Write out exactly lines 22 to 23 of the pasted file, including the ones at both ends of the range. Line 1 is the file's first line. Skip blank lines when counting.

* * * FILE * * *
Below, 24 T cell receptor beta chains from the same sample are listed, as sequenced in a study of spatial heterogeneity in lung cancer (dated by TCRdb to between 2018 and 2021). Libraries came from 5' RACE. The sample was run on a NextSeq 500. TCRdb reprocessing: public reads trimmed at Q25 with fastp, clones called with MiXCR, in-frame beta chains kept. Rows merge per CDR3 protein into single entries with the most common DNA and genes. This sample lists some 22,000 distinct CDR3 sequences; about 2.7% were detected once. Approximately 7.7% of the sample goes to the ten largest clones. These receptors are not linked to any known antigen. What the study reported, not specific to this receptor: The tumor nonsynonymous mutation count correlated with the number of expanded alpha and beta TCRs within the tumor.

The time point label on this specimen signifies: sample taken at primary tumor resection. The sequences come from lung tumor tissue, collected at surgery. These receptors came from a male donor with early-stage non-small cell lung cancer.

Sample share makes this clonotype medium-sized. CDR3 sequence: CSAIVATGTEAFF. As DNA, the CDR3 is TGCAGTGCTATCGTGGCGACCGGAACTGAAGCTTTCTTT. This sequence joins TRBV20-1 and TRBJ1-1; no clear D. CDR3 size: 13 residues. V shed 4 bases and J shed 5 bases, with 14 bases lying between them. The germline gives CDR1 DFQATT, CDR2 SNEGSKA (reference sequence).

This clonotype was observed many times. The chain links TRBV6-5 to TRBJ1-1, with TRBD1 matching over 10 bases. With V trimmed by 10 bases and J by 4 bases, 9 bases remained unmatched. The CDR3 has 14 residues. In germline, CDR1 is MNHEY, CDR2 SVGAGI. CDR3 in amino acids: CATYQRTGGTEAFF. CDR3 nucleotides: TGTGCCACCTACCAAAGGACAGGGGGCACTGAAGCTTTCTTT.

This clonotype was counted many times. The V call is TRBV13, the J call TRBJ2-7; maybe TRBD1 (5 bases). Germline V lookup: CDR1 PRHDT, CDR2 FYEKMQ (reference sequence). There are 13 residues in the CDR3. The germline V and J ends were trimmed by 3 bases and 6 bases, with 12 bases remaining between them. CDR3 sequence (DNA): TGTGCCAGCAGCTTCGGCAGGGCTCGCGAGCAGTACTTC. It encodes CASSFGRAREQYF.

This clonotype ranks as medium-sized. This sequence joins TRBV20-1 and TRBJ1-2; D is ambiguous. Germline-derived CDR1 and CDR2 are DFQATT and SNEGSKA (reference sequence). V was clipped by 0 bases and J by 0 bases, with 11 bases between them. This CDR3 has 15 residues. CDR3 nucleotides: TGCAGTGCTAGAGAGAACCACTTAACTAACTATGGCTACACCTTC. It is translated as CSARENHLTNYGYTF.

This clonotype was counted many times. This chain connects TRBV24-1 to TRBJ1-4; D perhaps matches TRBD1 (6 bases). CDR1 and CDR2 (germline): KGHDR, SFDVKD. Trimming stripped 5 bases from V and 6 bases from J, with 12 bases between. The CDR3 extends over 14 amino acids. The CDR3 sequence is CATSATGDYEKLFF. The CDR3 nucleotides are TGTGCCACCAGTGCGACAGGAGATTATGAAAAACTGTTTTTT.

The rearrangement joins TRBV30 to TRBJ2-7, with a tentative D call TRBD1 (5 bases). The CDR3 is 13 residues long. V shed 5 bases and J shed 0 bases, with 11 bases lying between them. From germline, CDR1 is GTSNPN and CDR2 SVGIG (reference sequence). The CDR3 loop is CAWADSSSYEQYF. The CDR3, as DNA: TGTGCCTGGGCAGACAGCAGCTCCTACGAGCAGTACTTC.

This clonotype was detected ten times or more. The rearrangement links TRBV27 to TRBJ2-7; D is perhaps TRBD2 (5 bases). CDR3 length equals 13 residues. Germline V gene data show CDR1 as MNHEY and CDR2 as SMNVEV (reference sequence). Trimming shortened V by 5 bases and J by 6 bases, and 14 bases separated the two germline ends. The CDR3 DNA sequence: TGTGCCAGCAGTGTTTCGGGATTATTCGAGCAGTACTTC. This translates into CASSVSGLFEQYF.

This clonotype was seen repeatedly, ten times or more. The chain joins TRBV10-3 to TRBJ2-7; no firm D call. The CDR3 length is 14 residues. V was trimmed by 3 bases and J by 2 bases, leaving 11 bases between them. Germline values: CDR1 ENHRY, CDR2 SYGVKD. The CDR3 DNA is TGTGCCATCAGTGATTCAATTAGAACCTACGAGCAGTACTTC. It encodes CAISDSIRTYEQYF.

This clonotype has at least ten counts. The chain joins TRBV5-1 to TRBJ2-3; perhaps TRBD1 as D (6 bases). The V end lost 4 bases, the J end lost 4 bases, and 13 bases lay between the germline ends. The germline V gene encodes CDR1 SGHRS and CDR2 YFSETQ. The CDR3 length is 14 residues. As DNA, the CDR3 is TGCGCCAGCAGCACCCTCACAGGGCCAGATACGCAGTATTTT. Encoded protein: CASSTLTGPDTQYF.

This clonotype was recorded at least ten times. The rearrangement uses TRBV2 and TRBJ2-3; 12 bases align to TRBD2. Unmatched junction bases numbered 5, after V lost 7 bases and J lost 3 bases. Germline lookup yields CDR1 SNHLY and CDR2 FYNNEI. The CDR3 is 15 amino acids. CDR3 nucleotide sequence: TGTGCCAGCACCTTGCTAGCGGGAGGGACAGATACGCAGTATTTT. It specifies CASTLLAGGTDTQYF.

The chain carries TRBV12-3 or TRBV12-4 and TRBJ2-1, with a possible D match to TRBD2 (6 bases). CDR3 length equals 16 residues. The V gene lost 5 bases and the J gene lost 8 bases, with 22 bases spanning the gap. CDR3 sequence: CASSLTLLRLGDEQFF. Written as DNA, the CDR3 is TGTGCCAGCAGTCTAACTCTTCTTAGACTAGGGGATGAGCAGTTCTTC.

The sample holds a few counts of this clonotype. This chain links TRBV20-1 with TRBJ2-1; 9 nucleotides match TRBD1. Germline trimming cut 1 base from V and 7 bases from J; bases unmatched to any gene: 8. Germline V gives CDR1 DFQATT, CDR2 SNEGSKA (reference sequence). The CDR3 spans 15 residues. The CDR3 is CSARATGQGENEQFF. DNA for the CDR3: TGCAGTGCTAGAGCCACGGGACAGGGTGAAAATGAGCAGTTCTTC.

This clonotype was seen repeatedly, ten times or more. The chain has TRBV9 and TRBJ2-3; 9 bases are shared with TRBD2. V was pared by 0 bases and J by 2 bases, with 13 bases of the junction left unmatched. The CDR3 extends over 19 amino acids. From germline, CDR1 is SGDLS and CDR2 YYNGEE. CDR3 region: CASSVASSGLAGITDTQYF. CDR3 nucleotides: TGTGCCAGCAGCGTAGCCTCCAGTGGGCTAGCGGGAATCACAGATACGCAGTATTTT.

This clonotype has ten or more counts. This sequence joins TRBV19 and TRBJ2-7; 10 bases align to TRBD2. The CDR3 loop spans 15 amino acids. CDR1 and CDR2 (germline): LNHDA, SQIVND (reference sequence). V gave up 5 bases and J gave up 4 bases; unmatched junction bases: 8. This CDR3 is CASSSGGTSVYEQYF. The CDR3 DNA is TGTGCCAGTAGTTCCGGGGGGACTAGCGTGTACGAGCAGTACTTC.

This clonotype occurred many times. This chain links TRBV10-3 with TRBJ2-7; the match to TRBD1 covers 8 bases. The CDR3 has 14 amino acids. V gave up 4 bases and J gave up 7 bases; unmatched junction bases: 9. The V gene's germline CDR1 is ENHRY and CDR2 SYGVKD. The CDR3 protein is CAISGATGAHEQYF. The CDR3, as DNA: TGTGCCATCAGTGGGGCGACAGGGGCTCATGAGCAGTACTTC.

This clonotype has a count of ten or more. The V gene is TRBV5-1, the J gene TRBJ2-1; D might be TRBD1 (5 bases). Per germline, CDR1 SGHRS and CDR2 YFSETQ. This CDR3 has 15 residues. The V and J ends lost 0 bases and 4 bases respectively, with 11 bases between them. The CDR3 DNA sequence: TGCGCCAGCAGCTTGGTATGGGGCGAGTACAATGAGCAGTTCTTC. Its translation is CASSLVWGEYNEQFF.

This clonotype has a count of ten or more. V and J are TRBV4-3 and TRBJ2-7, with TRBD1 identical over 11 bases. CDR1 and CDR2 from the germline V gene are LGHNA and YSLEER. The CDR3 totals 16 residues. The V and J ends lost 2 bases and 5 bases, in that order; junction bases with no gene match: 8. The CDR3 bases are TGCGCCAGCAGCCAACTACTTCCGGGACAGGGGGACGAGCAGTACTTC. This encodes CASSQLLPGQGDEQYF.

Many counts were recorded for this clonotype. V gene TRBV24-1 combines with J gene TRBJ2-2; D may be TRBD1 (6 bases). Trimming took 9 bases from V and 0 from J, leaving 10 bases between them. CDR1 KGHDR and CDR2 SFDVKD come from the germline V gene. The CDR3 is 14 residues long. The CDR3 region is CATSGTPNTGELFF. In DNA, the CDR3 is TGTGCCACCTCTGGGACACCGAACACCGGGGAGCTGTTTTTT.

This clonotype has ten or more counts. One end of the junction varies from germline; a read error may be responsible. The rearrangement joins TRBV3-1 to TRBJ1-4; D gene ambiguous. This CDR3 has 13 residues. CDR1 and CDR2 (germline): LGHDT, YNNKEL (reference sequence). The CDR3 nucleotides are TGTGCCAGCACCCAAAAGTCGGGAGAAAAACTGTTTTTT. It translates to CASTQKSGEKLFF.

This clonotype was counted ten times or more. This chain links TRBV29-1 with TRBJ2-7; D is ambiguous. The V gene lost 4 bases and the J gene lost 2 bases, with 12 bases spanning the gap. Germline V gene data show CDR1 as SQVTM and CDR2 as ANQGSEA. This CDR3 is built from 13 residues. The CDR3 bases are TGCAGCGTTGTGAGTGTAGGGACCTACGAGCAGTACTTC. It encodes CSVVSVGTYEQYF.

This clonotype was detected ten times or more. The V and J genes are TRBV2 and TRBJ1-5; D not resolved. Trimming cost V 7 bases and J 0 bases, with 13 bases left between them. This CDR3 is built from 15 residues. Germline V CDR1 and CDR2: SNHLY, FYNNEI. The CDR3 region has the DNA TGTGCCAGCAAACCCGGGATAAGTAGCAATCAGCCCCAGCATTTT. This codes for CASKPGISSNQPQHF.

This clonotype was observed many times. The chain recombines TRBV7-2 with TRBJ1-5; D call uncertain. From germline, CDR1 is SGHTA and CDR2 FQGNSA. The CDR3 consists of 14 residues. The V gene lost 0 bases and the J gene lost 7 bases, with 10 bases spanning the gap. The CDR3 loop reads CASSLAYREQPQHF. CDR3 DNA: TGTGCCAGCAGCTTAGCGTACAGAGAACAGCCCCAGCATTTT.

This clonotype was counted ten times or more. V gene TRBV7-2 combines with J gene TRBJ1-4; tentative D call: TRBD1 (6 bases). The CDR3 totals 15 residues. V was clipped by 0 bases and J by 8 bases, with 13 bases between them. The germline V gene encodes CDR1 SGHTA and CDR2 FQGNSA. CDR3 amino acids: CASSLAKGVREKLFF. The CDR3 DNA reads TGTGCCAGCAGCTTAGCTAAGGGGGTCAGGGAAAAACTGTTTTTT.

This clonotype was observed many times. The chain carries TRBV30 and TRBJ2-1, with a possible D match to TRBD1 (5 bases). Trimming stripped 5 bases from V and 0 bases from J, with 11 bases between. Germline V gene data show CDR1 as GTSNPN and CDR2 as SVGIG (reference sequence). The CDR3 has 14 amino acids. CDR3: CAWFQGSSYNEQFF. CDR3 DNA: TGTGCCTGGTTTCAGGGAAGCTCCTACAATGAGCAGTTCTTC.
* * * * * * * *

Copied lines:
This clonotype was counted ten times or more. This chain links TRBV29-1 with TRBJ2-7; D is ambiguous. The V gene lost 4 bases and the J gene lost 2 bases, with 12 bases spanning the gap. Germline V gene data show CDR1 as SQVTM and CDR2 as ANQGSEA. This CDR3 is built from 13 residues. The CDR3 bases are TGCAGCGTTGTGAGTGTAGGGACCTACGAGCAGTACTTC. It encodes CSVVSVGTYEQYF.

This clonotype was detected ten times or more. The V and J genes are TRBV2 and TRBJ1-5; D not resolved. Trimming cost V 7 bases and J 0 bases, with 13 bases left between them. This CDR3 is built from 15 residues. Germline V CDR1 and CDR2: SNHLY, FYNNEI. The CDR3 region has the DNA TGTGCCAGCAAACCCGGGATAAGTAGCAATCAGCCCCAGCATTTT. This codes for CASKPGISSNQPQHF.